You only have to browse through the latest parenting magazine or blog to realise that green is the new black. Wooden toys, organic cotton clothing, even designer cloth nappies are now so on trend that they can be found in mainstream baby stores, rather than solely in eco baby boutiques.
While the explosion of green parenting products is welcome, not to mention tempting if you don’t need much convincing to hit the shops, we all need to make a few tweaks to how we live, not just what we buy, in order to make a real difference to our planet.
Having a young family and a business myself, I understand how good intentions and plans can often get lost in a busy household. If like many parents you’re keen to reduce your family’s environmental impact, the following tips should help get you started.
Without taking those of you who have babies in disposables on a long guilt trip, the waste issue created by them cannot be ignored. Approximately four million nappies are disposed of in landfill daily in Australia and New Zealand and many of these take up to 500 years to break down. Considering you’ll probably change your baby’s nappy around 5,300 times prior to toilet training, cloth nappies make both economical and environmental sense. Modern cloth nappies save you approximately $2500 per child all for the time investment of around five minutes a day. You can further reduce the environmental impact of nappy changes by using an eco-friendly laundry detergent, washing on a cold cycle in a front-loading washing machine, line drying your nappies and ditching the disposable wipes (use flannels and water instead).
With the fast rate that babies grow, you may find your cherub has outgrown that sweet outfit before you’ve had time to remove the tag! For this reason, op shops and garage sales often have many pre-loved infant clothes in perfect condition.
If you are handy with a sewing machine, consider making baby clothes by “upcycling” some of your old clothes into trendy baby outfits. If, like me, you can’t suppress the urge to pick up a couple of new outfits each season, try to buy fewer garments of better quality made from natural fibres such as organically grown cotton, bamboo and merino. Steer clear of polyesters and other man-made fibres which are more energy intensive to produce and not as breathable. If you plan on having multiple children, it makes sense to invest in a few good quality unisex items for maximum wear.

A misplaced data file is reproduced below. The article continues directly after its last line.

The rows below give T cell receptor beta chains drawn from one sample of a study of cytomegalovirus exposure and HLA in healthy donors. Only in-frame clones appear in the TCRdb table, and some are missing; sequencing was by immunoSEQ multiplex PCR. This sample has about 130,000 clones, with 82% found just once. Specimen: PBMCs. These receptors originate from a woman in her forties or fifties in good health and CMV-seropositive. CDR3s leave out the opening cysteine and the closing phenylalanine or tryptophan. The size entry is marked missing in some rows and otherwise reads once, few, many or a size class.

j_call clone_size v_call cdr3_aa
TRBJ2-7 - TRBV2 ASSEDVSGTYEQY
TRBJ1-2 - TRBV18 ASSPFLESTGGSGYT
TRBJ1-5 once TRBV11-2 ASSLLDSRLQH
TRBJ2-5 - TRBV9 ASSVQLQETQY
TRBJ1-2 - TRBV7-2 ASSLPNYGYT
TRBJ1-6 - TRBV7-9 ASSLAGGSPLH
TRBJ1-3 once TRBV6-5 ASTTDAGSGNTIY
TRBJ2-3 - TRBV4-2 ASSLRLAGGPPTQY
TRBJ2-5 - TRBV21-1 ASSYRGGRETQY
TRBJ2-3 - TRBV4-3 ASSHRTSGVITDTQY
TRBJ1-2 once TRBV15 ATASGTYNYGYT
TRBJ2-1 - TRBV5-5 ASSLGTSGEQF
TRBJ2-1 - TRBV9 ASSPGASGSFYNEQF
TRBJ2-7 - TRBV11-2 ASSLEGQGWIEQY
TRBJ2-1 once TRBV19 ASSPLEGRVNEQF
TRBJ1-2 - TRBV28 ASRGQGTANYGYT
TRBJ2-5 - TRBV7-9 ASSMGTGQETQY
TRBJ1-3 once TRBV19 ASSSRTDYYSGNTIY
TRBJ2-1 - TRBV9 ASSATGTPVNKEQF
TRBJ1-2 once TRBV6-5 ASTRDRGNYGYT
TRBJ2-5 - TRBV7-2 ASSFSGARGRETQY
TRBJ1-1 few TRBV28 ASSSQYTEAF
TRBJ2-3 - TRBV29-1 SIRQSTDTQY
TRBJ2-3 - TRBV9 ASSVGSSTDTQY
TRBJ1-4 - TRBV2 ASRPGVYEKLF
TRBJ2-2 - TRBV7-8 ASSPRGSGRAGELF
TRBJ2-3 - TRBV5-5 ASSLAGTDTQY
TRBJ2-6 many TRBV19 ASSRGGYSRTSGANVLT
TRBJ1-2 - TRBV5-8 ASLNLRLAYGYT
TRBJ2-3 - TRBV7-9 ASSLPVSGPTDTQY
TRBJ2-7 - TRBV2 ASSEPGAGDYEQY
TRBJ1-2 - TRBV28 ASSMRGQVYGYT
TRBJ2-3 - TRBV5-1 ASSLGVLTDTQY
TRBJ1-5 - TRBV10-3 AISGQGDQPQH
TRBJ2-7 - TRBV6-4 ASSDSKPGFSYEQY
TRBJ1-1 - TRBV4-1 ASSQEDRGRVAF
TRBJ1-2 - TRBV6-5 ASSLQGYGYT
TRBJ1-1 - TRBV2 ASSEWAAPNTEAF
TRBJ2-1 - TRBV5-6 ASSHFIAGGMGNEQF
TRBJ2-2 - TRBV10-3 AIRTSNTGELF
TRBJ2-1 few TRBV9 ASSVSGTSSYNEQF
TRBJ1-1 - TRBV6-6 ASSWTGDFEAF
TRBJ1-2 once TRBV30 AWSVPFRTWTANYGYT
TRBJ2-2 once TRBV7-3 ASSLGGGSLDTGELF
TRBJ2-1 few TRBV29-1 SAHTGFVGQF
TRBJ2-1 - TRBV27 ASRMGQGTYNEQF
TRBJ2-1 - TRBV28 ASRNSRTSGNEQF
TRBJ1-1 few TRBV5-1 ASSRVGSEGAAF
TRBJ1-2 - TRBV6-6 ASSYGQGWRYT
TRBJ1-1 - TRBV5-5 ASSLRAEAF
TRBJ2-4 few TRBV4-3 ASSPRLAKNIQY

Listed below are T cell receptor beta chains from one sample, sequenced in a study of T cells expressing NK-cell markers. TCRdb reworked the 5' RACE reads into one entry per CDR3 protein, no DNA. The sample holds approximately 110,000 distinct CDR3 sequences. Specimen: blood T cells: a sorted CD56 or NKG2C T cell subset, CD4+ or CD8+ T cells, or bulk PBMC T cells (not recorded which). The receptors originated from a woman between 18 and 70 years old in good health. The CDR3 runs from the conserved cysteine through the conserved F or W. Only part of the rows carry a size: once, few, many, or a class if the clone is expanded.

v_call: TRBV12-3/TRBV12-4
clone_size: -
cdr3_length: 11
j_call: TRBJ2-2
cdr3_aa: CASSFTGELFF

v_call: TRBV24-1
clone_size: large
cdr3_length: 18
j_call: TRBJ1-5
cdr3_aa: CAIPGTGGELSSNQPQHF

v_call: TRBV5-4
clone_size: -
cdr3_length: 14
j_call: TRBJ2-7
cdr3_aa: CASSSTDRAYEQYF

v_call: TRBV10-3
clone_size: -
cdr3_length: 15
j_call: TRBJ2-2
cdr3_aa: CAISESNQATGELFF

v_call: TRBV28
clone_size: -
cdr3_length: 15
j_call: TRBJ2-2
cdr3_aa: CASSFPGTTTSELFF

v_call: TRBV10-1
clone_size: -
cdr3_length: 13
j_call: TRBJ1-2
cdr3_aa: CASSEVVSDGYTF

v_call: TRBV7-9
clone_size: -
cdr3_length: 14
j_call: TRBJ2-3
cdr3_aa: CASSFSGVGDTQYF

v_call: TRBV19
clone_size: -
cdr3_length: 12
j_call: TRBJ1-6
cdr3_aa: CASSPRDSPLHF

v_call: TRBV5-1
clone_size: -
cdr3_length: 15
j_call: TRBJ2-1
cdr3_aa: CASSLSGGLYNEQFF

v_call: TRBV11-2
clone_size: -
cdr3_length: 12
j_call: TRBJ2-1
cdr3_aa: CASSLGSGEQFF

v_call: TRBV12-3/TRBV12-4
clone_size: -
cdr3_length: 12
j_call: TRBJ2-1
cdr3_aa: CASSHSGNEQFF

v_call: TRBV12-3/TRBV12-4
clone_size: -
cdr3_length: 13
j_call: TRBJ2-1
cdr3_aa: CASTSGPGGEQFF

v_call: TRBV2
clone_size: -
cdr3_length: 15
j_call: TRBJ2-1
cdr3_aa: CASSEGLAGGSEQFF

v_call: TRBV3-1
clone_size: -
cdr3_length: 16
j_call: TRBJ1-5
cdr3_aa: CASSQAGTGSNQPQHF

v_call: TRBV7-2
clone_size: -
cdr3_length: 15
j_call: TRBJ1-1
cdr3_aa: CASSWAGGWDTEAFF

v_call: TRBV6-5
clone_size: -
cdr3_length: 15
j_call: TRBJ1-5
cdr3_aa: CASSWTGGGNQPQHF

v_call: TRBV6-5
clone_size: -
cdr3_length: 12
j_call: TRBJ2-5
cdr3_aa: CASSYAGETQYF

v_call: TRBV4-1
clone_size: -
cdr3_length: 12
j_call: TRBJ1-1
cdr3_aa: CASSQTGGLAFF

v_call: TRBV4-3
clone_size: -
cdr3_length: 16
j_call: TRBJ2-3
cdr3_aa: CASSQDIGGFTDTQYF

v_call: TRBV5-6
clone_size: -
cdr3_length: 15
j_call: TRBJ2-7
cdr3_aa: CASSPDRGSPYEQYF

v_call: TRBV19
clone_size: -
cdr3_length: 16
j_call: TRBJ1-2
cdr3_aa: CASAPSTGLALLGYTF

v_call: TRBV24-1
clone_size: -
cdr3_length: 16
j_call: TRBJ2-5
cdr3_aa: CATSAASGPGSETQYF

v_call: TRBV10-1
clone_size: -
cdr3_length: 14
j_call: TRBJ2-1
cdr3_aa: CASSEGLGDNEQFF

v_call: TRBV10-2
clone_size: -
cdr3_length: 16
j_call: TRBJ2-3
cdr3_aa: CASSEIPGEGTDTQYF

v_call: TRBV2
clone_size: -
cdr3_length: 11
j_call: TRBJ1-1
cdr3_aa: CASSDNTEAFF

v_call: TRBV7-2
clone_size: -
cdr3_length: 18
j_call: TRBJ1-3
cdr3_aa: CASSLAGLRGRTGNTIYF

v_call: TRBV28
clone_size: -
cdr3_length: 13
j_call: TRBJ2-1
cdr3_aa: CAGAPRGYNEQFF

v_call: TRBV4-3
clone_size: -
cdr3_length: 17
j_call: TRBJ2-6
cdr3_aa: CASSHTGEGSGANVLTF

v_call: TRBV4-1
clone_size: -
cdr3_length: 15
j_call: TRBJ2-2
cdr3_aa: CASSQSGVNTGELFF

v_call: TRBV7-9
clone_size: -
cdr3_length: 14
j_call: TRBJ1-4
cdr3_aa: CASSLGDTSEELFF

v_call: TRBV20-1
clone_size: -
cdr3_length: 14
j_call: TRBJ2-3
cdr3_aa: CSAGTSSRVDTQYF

Breastmilk boasts no industrial manufacturing, packaging or food miles and is true eco baby food. If breastfeeding hasn’t been an option for you, infant formula manufactured from organic farming practices is the most sustainable alternative. Starting your baby on solids is an exciting time but need not cost the earth. Commercial baby food, while convenient, has used resources in its processing, packaging and transport to the consumer and creates a waste when disposed. If you fancy yourself in the kitchen, you may enjoy making your own baby food from fresh, local and preferably organic ingredients. For those who don’t mind a bit of mess, starting your baby on finger foods from your family meals from six months of age is a convenient and green alternative.
Nowhere is our throw-away society culture more obvious than in the toy section of our department stores. Like many new parents I have been inundated with cheap plastic or synthetic toys, many of which my children have ignored. They much prefer to play with me! We’ve had some great moments singing, talking, reading, dancing and even cooking and gardening together, all for little cost and waste. Of course as my boys have gotten older they have looked to toys for entertainment. Our local toy library has been brilliant for providing an endless stream of new toys without the need to store or find them a new home when my kids tire of them. When we do purchase toys, we opt for those made from sustainable materials and steer clear of battery-operated toys, which cause a waste problem in themselves. The benefits and joy obtained from outdoor play and creating toys out of everyday household items also can’t be underestimated.
If you’re really serious about going green, consumption is the main area you’ll need to watch. Basically stop buying stuff you and your kids don’t need. Before purchasing an item think about where it will be in six months, one year and even 10 years from now. If the answer is in landfill or taking up valuable space in your home, question if you really need the item.
I’m not saying your kids need to go without the latest fashions and toys, but exercise a little restraint and opt for quality over quantity. Be sure to also let granny and other generous relatives know you don’t want all the latest gizmos and request experiences like a zoo outing or Wiggles concert as gifts instead. The added bonus is your home will be less cluttered, much more liveable and easy to keep clean!
With a little planning, organisation and adjustment of expectations, eco parenting is a journey we all can take. Whether you have recently started, or are considerably further along your journey, you are on the road to enjoying a simpler, more rewarding, healthy and cost effective lifestyle. Good luck!
About the author: Laura Trotta is an eco mum, environmental engineer and founder of Sustainababy. She is passionate about helping parents lead a more sustainable lifestyle. Laura lives in regional South Australia with her husband and two young sons.
This article was featured in Issue 29, Winter 2013 of My Child Magazine.
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